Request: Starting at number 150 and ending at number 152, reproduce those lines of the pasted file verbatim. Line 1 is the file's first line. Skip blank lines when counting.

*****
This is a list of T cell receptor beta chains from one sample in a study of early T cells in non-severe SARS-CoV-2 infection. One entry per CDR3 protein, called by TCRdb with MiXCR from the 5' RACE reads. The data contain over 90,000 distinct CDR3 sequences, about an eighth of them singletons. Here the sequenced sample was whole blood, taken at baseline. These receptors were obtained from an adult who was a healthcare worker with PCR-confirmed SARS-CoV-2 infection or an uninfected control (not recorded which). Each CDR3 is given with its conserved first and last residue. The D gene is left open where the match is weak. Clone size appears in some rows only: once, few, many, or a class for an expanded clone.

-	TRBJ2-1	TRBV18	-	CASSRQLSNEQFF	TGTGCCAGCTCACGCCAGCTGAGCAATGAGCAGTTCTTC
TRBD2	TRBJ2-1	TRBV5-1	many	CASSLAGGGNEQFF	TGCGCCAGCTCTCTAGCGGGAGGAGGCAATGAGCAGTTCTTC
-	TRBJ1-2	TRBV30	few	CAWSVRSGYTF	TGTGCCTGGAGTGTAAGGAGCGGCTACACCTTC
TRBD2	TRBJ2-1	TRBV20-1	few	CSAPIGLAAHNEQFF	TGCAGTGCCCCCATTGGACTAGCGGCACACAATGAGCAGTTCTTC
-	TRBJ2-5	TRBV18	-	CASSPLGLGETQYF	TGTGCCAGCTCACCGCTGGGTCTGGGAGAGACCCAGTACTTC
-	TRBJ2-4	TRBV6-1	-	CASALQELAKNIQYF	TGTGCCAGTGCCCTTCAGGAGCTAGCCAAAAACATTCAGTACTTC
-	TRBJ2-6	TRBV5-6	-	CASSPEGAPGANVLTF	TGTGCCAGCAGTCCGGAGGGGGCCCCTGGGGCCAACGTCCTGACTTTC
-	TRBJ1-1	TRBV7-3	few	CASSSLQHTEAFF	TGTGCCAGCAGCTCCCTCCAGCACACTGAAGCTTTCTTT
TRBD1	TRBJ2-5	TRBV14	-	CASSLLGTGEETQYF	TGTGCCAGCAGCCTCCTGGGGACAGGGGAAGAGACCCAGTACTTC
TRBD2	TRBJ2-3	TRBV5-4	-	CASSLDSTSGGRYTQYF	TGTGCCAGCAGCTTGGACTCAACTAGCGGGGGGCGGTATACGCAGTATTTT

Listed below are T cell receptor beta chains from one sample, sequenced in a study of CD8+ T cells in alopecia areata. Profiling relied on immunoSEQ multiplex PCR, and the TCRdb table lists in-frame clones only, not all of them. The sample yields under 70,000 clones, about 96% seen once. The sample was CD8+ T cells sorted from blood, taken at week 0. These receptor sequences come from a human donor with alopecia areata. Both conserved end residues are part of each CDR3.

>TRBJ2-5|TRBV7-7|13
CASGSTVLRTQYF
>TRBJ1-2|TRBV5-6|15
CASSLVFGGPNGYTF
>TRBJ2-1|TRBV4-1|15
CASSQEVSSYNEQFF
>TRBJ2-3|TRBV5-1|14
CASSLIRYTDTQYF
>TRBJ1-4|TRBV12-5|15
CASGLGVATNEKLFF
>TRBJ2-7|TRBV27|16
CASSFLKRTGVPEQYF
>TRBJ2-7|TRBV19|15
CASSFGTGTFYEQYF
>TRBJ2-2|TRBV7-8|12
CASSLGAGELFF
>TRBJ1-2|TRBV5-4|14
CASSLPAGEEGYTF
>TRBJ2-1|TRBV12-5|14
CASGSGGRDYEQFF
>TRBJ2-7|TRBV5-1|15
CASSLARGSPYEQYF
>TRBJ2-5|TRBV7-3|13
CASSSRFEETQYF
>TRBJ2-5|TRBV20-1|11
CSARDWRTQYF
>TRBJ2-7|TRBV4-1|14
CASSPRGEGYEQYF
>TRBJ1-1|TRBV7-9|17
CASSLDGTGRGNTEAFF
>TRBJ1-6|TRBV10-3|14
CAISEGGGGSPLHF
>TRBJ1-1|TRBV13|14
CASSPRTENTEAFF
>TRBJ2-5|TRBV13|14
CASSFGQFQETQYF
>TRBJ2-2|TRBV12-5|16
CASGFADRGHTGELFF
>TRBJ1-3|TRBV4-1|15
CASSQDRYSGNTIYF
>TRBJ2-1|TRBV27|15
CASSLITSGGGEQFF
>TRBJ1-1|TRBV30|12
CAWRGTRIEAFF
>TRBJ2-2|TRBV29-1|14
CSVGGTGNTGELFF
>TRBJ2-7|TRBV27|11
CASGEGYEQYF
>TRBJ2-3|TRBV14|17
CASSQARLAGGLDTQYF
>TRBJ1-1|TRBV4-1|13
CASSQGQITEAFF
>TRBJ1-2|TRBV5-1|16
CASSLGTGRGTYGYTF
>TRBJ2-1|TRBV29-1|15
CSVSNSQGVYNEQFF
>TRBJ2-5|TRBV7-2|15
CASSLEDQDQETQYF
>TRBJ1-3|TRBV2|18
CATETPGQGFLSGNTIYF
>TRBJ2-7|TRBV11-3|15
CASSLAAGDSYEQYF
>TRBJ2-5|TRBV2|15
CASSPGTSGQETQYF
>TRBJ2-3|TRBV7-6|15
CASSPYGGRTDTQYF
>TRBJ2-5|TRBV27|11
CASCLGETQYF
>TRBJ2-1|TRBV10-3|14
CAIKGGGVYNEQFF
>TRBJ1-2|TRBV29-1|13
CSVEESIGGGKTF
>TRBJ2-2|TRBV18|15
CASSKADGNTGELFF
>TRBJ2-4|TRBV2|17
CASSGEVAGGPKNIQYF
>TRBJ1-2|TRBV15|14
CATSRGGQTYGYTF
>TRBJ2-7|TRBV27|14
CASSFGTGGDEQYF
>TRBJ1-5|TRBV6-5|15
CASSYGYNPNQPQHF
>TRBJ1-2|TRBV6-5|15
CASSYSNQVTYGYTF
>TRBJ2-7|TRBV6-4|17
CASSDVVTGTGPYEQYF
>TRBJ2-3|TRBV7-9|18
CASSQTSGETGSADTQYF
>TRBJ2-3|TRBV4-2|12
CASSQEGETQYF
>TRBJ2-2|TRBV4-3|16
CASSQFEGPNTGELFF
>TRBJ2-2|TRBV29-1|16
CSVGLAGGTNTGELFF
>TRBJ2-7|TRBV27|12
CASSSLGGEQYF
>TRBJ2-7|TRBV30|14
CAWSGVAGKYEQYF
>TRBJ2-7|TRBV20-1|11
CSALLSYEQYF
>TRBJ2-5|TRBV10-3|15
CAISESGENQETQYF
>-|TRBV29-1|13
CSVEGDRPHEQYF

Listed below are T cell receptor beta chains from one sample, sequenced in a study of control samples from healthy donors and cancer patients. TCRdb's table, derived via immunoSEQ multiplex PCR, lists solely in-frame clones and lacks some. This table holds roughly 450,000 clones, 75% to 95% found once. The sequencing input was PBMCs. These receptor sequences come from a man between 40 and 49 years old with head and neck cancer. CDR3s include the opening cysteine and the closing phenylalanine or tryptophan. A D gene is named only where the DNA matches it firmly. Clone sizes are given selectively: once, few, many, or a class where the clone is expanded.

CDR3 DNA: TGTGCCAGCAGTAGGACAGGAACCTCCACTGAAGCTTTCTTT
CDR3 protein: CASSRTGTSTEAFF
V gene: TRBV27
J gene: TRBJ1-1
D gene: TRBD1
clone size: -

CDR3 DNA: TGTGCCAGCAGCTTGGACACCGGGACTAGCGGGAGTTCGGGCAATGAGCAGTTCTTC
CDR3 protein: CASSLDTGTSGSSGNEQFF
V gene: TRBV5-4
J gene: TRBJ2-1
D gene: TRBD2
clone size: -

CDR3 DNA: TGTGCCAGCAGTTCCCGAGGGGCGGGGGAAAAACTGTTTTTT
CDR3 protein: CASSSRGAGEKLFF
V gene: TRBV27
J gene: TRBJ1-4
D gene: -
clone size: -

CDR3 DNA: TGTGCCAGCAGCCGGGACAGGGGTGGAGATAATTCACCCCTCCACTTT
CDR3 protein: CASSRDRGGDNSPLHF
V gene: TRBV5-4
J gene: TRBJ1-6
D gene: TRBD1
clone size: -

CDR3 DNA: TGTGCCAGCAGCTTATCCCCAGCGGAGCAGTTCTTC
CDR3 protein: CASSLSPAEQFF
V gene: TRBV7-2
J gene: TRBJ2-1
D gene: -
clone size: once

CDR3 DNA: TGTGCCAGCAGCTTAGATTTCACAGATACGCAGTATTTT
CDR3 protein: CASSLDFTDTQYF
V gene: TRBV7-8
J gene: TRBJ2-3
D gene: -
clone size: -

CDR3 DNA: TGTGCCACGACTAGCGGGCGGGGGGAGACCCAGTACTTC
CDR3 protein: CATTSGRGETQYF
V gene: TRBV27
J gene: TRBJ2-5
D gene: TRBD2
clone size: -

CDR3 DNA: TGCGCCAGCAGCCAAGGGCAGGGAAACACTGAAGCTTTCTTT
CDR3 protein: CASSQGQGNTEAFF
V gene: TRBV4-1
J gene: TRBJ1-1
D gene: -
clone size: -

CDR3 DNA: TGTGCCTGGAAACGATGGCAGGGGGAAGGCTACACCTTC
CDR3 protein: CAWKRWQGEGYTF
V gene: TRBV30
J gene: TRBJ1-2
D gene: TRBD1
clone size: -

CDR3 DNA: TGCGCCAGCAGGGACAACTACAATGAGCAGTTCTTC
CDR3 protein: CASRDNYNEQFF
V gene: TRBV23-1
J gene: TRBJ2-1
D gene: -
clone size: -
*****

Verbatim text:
V gene: TRBV7-8
J gene: TRBJ2-3
D gene: -